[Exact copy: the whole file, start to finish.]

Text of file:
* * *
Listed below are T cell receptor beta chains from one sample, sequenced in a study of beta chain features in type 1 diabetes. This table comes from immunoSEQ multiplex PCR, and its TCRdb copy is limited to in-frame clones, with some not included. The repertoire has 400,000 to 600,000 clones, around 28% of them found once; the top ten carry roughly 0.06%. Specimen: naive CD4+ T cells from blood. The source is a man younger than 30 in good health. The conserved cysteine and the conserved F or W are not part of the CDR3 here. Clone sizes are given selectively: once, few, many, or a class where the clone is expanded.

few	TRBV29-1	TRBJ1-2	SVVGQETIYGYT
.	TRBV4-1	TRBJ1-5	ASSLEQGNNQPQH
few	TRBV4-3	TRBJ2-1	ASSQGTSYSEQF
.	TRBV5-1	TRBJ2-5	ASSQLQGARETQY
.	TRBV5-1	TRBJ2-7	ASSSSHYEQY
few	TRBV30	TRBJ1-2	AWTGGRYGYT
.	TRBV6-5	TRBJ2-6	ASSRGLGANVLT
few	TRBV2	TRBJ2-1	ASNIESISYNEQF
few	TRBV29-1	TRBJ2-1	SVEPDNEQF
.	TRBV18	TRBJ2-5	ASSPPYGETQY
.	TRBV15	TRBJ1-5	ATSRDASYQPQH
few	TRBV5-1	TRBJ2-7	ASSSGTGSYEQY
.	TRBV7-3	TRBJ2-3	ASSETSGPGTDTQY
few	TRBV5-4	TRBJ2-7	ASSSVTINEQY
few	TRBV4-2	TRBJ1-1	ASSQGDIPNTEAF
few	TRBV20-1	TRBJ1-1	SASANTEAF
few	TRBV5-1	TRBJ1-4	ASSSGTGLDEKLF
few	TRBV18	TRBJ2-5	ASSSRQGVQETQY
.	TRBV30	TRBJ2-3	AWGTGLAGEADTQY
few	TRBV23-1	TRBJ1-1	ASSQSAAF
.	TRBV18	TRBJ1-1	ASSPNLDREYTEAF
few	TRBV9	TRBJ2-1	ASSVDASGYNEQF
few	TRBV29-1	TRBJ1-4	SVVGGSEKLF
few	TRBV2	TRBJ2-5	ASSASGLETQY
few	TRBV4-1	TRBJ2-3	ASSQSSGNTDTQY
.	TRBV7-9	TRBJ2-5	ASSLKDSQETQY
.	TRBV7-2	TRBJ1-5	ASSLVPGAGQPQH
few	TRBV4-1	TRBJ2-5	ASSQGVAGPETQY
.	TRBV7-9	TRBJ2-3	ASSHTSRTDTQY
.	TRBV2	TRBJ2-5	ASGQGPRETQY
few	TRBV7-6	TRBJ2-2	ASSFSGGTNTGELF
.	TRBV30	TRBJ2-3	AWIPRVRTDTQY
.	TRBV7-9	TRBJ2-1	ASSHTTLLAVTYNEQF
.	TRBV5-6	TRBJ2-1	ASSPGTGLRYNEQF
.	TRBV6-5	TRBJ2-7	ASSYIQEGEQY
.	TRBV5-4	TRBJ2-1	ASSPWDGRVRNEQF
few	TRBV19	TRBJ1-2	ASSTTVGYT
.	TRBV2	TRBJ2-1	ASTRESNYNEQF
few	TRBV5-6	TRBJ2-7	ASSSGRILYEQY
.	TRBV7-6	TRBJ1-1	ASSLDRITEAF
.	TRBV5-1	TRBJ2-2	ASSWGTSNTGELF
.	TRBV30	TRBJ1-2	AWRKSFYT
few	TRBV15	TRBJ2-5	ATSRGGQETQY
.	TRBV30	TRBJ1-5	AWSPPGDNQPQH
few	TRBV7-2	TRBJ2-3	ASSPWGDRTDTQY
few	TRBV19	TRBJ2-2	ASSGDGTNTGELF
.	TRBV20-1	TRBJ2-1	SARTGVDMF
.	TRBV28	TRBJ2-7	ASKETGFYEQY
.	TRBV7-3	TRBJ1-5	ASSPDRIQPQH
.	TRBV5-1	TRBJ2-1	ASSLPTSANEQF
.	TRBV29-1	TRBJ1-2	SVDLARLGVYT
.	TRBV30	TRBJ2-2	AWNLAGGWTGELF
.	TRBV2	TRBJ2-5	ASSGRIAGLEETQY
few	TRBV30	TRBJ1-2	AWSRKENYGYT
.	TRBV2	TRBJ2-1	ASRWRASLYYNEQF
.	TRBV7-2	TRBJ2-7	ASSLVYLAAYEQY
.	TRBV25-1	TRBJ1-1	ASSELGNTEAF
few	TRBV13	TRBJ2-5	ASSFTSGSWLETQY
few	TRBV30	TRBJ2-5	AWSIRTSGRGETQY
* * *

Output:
Listed below are T cell receptor beta chains from one sample, sequenced in a study of beta chain features in type 1 diabetes. This table comes from immunoSEQ multiplex PCR, and its TCRdb copy is limited to in-frame clones, with some not included. The repertoire has 400,000 to 600,000 clones, around 28% of them found once; the top ten carry roughly 0.06%. Specimen: naive CD4+ T cells from blood. The source is a man younger than 30 in good health. The conserved cysteine and the conserved F or W are not part of the CDR3 here. Clone sizes are given selectively: once, few, many, or a class where the clone is expanded.

few	TRBV29-1	TRBJ1-2	SVVGQETIYGYT
.	TRBV4-1	TRBJ1-5	ASSLEQGNNQPQH
few	TRBV4-3	TRBJ2-1	ASSQGTSYSEQF
.	TRBV5-1	TRBJ2-5	ASSQLQGARETQY
.	TRBV5-1	TRBJ2-7	ASSSSHYEQY
few	TRBV30	TRBJ1-2	AWTGGRYGYT
.	TRBV6-5	TRBJ2-6	ASSRGLGANVLT
few	TRBV2	TRBJ2-1	ASNIESISYNEQF
few	TRBV29-1	TRBJ2-1	SVEPDNEQF
.	TRBV18	TRBJ2-5	ASSPPYGETQY
.	TRBV15	TRBJ1-5	ATSRDASYQPQH
few	TRBV5-1	TRBJ2-7	ASSSGTGSYEQY
.	TRBV7-3	TRBJ2-3	ASSETSGPGTDTQY
few	TRBV5-4	TRBJ2-7	ASSSVTINEQY
few	TRBV4-2	TRBJ1-1	ASSQGDIPNTEAF
few	TRBV20-1	TRBJ1-1	SASANTEAF
few	TRBV5-1	TRBJ1-4	ASSSGTGLDEKLF
few	TRBV18	TRBJ2-5	ASSSRQGVQETQY
.	TRBV30	TRBJ2-3	AWGTGLAGEADTQY
few	TRBV23-1	TRBJ1-1	ASSQSAAF
.	TRBV18	TRBJ1-1	ASSPNLDREYTEAF
few	TRBV9	TRBJ2-1	ASSVDASGYNEQF
few	TRBV29-1	TRBJ1-4	SVVGGSEKLF
few	TRBV2	TRBJ2-5	ASSASGLETQY
few	TRBV4-1	TRBJ2-3	ASSQSSGNTDTQY
.	TRBV7-9	TRBJ2-5	ASSLKDSQETQY
.	TRBV7-2	TRBJ1-5	ASSLVPGAGQPQH
few	TRBV4-1	TRBJ2-5	ASSQGVAGPETQY
.	TRBV7-9	TRBJ2-3	ASSHTSRTDTQY
.	TRBV2	TRBJ2-5	ASGQGPRETQY
few	TRBV7-6	TRBJ2-2	ASSFSGGTNTGELF
.	TRBV30	TRBJ2-3	AWIPRVRTDTQY
.	TRBV7-9	TRBJ2-1	ASSHTTLLAVTYNEQF
.	TRBV5-6	TRBJ2-1	ASSPGTGLRYNEQF
.	TRBV6-5	TRBJ2-7	ASSYIQEGEQY
.	TRBV5-4	TRBJ2-1	ASSPWDGRVRNEQF
few	TRBV19	TRBJ1-2	ASSTTVGYT
.	TRBV2	TRBJ2-1	ASTRESNYNEQF
few	TRBV5-6	TRBJ2-7	ASSSGRILYEQY
.	TRBV7-6	TRBJ1-1	ASSLDRITEAF
.	TRBV5-1	TRBJ2-2	ASSWGTSNTGELF
.	TRBV30	TRBJ1-2	AWRKSFYT
few	TRBV15	TRBJ2-5	ATSRGGQETQY
.	TRBV30	TRBJ1-5	AWSPPGDNQPQH
few	TRBV7-2	TRBJ2-3	ASSPWGDRTDTQY
few	TRBV19	TRBJ2-2	ASSGDGTNTGELF
.	TRBV20-1	TRBJ2-1	SARTGVDMF
.	TRBV28	TRBJ2-7	ASKETGFYEQY
.	TRBV7-3	TRBJ1-5	ASSPDRIQPQH
.	TRBV5-1	TRBJ2-1	ASSLPTSANEQF
.	TRBV29-1	TRBJ1-2	SVDLARLGVYT
.	TRBV30	TRBJ2-2	AWNLAGGWTGELF
.	TRBV2	TRBJ2-5	ASSGRIAGLEETQY
few	TRBV30	TRBJ1-2	AWSRKENYGYT
.	TRBV2	TRBJ2-1	ASRWRASLYYNEQF
.	TRBV7-2	TRBJ2-7	ASSLVYLAAYEQY
.	TRBV25-1	TRBJ1-1	ASSELGNTEAF
few	TRBV13	TRBJ2-5	ASSFTSGSWLETQY
few	TRBV30	TRBJ2-5	AWSIRTSGRGETQY